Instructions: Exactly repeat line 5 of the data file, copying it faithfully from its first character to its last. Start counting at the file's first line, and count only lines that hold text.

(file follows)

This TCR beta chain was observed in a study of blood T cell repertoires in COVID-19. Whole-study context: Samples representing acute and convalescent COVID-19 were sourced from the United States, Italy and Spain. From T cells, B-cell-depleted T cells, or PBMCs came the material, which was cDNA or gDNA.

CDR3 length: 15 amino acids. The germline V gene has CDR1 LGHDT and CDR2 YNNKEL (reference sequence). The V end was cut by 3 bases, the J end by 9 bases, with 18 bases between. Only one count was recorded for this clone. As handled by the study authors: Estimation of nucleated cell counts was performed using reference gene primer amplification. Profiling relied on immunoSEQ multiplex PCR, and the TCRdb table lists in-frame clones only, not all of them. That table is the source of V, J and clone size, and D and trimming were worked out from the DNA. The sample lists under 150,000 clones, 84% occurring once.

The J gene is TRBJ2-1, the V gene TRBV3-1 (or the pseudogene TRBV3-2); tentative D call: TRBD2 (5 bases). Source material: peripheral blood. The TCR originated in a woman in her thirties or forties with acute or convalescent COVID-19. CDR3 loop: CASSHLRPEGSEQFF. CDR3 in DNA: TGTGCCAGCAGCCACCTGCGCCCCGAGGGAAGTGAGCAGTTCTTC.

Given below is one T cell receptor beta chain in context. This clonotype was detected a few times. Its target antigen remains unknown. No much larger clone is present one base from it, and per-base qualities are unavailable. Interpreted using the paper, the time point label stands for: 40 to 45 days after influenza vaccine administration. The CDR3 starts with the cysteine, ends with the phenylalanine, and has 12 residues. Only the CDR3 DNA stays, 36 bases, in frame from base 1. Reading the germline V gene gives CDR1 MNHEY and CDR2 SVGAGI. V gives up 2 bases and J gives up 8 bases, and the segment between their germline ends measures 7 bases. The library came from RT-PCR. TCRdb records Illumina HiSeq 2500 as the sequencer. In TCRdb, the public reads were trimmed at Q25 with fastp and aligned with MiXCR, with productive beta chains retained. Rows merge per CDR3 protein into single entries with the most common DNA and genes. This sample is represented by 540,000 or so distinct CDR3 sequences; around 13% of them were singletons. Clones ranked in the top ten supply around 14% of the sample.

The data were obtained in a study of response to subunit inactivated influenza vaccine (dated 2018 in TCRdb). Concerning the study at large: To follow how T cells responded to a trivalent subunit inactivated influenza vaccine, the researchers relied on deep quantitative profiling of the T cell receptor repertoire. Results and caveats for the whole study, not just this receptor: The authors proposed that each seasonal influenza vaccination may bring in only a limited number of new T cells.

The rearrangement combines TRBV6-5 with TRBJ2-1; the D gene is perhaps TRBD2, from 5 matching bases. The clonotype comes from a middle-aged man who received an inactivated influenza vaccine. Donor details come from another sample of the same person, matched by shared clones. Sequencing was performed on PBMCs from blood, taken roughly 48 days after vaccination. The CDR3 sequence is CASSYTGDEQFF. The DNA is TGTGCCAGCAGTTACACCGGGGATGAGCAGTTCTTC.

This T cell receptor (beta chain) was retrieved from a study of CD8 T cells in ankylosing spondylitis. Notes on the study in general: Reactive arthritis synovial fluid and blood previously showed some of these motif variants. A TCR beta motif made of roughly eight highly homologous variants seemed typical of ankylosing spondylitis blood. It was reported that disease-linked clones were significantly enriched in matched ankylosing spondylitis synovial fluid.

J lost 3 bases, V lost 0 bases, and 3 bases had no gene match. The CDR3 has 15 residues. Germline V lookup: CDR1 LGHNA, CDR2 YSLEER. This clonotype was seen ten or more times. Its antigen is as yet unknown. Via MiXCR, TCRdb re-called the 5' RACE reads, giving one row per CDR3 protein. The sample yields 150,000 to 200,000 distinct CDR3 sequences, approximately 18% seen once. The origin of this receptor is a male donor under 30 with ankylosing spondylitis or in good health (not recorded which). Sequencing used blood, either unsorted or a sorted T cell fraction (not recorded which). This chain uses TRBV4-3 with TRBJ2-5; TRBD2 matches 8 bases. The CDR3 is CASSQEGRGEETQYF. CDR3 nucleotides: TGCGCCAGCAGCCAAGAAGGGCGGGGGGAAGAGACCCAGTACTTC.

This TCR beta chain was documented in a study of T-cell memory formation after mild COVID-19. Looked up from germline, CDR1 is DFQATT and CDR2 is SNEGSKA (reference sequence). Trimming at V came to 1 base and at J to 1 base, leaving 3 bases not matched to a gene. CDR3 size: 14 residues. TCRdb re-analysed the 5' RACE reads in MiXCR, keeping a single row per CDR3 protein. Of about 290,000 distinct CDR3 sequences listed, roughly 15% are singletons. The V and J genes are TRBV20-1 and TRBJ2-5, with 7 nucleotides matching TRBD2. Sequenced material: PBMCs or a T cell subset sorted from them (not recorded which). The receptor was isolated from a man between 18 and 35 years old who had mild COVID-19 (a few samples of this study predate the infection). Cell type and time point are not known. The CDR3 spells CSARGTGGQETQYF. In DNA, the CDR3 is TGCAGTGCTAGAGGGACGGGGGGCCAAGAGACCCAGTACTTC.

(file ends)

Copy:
The data were obtained in a study of response to subunit inactivated influenza vaccine (dated 2018 in TCRdb). Concerning the study at large: To follow how T cells responded to a trivalent subunit inactivated influenza vaccine, the researchers relied on deep quantitative profiling of the T cell receptor repertoire. Results and caveats for the whole study, not just this receptor: The authors proposed that each seasonal influenza vaccination may bring in only a limited number of new T cells.